Sunday, July 17, 2005

Are we smart enough to recognize intelligent life, nanotechnology and ‘Discord in Scarlet’

Welcome! "Alien Life" tracks the latest discoveries and thoughts in the various elements of the famous Drake Equation. Here's today's news:
g Stars - New calculations estimate giant planet formation may take only centuries instead of tens of millions of years. See article. Note: This article is from 2002.
g Abodes - An international team of marine research scientists working for the Integrated Ocean Drilling Program have found new evidence that links catastrophic sand avalanches in deep Gulf waters to rapid sea level changes. By analyzing downhole measurements and freshly retrieved sediment cores, the scientists are reconstructing the history of a basin formed approximately 20,000 years ago, when sea level fell so low that the Texas shoreline shifted almost 100 miles to the south. The data are important to reconstructing climate change history and gathering insights about the development and placement of natural resources, particularly gas and oil deposits. See article.
g Life - From the Big Bang, to the formation of galaxies, to the birth of the solar system, to the emergence of life, to the evolution of intelligence and culture, the universe has evolved from simplicity to complexity. We are the result of an incredibly complex chain of events that spanned billions of years. Were those events random, making us unique, or are they in some sense natural, so that technological civilization is inevitable? Put another way, are we alone in the universe, or are we just one among countless other intelligent life forms in our galaxy? Can our understanding of the he development of life on Earth help us assess the likelihood of finding intelligent life elsewhere in the cosmos? See article.
g Intelligence - The appearance of intelligence in Earth entails a paradox: We only recognize it and appraise it directly because we are intelligent. Other forms of life, the environment, and now, even the sidereal space, are at the receiving end of our intelligence, our acts and doings, but they cannot understand it. See article.
g Message - Most people see the Search for Extraterrestrial Intelligence as a project for merely listening for signals from other stars, but Yvan Dutil and Stephane Dumas from the Defence Research Establishment Valcartier in Canada had other ideas in mind when they composed a message recently sent to the stars. See article.
g Cosmicus - Today, in the young field of nanotechnology, scientists and engineers are taking control of atoms and molecules individually, manipulating them and putting them to use with an extraordinary degree of precision. Word of the promise of nanotechnology is spreading rapidly, and the air is thick with news of nanotech breakthroughs. Governments and businesses are investing billions of dollars in nanotechnology R&D, and political alliances and battle lines are starting to form. Public awareness of nanotech is clearly on the rise, too, partly because references to it are becoming more common in popular culture—with mentions in movies (like “The Hulk” and “The Tuxedo”), books (Michael Crichton recent bestseller, “Prey”), video games (such as the “Metal Gear Solid” series), and television (most notably in various “Star Trek” incarnations). Yet there remains a great deal of confusion about just what nanotechnology is, both among the ordinary people whose lives will be changed by the new science, and among the policymakers who wittingly or unwittingly will help steer its course. See article.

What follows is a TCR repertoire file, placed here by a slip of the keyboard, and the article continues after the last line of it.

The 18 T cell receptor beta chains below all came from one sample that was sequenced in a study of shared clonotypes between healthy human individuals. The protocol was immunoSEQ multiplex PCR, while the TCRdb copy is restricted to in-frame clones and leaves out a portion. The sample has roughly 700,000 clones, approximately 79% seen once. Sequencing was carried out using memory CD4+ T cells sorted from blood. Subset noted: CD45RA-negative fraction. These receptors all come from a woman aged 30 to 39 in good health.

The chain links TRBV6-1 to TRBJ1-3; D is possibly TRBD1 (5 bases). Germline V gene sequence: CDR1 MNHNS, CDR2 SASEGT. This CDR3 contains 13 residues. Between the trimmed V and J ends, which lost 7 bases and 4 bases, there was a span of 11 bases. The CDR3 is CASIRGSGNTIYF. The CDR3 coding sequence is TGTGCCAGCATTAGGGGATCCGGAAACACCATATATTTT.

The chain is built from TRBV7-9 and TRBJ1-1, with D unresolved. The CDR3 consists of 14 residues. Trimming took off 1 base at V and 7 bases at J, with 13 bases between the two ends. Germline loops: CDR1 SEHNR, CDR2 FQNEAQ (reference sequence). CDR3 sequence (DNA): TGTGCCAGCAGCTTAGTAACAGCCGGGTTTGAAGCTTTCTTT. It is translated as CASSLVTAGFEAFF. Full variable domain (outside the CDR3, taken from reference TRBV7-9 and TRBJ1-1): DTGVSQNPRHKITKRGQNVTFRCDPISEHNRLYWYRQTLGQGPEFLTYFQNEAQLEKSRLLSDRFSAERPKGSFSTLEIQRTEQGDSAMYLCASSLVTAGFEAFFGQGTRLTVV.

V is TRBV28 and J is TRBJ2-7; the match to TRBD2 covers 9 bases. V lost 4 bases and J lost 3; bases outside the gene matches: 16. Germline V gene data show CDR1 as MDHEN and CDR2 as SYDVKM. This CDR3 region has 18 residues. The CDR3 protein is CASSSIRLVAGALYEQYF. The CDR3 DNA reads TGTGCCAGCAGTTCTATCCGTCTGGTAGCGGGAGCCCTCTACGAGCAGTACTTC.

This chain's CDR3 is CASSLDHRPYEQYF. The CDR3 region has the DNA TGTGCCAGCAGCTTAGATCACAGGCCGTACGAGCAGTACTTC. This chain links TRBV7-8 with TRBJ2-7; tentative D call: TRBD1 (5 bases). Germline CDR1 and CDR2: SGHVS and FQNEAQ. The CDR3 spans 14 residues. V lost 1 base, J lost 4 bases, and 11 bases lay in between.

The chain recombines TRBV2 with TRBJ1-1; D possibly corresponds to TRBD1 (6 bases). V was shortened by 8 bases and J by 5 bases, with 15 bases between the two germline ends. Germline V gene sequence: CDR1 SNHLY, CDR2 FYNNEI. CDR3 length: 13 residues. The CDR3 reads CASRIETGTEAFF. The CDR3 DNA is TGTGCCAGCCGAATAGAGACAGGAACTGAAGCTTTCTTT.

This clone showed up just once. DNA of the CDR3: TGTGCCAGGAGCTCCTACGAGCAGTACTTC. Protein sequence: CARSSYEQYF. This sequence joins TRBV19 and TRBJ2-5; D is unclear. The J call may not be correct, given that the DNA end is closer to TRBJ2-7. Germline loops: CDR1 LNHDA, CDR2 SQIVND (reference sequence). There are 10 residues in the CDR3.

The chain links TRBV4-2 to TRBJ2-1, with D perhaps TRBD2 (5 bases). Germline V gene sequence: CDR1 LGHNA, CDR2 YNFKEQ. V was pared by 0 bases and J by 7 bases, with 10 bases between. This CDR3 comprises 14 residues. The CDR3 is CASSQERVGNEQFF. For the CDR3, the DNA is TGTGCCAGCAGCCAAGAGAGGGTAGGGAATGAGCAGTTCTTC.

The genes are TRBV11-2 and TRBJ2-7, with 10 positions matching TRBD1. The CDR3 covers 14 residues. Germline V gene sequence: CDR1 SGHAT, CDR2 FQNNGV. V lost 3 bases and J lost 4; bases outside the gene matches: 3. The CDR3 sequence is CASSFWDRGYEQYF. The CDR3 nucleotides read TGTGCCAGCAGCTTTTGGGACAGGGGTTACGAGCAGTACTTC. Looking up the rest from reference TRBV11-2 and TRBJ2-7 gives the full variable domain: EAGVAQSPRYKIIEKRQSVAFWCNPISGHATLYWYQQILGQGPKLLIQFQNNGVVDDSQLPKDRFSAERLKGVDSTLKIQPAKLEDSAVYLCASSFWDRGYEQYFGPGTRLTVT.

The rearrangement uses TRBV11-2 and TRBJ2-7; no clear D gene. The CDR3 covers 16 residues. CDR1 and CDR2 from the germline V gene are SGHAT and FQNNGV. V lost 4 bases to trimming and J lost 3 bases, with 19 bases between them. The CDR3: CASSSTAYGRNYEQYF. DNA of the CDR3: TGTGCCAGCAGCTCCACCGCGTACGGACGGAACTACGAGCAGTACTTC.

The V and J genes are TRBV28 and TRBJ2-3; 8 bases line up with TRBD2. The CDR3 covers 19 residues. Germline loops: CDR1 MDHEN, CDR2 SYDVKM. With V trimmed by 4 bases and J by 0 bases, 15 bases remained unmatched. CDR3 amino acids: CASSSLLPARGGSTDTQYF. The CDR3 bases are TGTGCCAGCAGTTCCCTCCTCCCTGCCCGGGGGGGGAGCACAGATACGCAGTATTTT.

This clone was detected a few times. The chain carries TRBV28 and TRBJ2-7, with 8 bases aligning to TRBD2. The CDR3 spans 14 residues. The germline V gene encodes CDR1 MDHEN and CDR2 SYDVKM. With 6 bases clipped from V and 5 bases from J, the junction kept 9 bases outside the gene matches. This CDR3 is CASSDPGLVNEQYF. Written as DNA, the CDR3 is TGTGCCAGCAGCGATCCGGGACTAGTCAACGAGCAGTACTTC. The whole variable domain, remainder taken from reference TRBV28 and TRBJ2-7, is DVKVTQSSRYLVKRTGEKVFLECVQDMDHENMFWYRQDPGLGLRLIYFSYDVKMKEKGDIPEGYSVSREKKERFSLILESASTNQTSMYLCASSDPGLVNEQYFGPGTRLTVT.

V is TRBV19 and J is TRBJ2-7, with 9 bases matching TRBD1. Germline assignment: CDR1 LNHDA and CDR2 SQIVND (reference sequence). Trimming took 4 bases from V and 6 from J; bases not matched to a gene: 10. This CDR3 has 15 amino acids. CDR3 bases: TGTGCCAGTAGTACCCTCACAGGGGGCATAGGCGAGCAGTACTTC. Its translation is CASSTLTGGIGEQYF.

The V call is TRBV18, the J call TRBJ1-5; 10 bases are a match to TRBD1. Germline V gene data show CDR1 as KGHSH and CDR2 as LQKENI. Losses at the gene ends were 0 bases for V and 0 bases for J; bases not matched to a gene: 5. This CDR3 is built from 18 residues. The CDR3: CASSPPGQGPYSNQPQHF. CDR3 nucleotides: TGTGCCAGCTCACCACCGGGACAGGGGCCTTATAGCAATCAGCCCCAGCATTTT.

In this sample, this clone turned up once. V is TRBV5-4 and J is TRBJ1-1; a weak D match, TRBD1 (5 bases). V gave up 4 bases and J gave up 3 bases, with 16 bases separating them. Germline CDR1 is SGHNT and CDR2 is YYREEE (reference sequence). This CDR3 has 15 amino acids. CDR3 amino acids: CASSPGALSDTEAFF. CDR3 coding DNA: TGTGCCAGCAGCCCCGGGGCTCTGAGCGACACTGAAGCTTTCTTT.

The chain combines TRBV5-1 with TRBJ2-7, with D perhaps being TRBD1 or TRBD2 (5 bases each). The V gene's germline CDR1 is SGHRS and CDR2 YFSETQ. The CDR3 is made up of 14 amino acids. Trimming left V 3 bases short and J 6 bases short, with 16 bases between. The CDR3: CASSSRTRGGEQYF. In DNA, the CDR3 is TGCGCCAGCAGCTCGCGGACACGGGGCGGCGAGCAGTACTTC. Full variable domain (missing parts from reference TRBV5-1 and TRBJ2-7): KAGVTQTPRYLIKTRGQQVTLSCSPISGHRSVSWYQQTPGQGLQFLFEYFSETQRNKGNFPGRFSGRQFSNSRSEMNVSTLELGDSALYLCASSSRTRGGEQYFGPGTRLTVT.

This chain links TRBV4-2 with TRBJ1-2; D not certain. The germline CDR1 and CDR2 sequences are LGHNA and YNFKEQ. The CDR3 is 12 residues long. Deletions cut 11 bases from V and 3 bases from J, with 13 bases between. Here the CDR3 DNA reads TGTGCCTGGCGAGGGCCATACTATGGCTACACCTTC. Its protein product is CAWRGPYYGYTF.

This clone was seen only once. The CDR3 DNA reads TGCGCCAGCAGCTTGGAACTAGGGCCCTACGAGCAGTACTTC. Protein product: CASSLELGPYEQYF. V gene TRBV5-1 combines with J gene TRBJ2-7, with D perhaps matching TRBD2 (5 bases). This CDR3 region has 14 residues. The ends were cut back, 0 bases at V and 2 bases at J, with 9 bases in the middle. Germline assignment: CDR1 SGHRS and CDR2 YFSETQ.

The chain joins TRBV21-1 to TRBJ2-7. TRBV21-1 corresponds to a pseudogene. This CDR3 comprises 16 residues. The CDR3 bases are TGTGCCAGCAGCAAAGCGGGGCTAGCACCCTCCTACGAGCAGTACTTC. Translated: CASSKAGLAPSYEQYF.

g Learning - Here’s a neat classroom activity: “What Space Needs – The Human Touch,” in which students examine the many reasons for people to explore new places vs. reliance on much safer robots. See article.
g Imagining - Like stories about alien biologies/environments? Be sure to read A.E. VanVogt’s "Discord in Scarlet" (1939) in which alien lays eggs in human hosts and out of court settlement is reached for the alien. See article.
g Aftermath - The scientific search for extraterrestrial intelligence is accelerating its pace and adopting fresh strategies. This increases the likelihood of successful detection in the near future. Humanity's first contact with alien intelligence will trigger extraordinary attention from the media, from government authorities, and from the general public. By improving our readiness for contact, especially for security during the first 30 days, we can avoid the most negative scenarios — and also enhance humanity's benefits from this first contact with an alien intelligence. Six potential problem areas include communicating with the media and the public, communicating with scientific colleagues, government control, an assassin or saboteur, well-meaning officials and lawsuits. See article.

Get your SF book manuscript edited

Honoring the Past, Inspiring the Future

No comments: